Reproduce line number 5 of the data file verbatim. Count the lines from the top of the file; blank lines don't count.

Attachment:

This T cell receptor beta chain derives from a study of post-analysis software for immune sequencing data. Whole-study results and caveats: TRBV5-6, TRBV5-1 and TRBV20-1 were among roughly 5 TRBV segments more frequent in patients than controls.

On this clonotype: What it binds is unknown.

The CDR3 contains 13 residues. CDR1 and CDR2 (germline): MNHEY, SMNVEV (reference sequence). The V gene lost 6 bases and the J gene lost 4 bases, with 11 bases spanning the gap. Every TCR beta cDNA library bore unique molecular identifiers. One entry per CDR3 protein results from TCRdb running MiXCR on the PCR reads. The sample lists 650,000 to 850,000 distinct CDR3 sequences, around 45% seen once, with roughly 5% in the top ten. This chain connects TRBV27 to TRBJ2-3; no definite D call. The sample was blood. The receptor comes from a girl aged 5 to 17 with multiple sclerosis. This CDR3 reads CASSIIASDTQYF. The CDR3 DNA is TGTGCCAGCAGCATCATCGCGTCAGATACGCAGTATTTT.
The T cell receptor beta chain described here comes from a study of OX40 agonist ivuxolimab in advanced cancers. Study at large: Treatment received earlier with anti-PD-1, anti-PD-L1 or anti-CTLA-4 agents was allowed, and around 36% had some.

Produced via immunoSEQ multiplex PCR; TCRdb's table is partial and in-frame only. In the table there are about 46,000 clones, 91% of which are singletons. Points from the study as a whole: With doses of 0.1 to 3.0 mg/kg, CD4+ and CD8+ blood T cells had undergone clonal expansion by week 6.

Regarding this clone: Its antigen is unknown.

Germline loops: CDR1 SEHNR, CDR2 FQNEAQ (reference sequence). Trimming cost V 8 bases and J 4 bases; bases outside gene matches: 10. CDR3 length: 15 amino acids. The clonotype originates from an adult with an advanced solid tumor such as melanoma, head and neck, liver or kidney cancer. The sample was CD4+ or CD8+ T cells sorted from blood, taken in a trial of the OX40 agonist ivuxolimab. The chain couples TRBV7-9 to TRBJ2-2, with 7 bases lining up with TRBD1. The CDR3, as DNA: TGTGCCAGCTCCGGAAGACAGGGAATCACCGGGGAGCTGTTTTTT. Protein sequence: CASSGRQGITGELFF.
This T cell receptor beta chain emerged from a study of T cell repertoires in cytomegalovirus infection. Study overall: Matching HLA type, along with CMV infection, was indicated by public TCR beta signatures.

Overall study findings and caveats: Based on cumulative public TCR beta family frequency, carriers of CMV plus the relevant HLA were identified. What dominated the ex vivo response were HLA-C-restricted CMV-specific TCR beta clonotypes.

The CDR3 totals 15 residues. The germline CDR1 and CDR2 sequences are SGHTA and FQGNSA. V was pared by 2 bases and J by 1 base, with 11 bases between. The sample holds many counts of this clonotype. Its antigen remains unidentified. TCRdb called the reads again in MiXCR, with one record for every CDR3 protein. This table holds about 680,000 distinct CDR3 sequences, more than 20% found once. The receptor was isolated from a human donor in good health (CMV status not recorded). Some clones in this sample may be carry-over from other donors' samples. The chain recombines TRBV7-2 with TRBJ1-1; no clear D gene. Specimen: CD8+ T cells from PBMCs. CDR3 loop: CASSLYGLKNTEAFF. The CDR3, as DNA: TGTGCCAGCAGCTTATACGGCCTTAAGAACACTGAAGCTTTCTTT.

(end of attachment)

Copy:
Produced via immunoSEQ multiplex PCR; TCRdb's table is partial and in-frame only. In the table there are about 46,000 clones, 91% of which are singletons. Points from the study as a whole: With doses of 0.1 to 3.0 mg/kg, CD4+ and CD8+ blood T cells had undergone clonal expansion by week 6.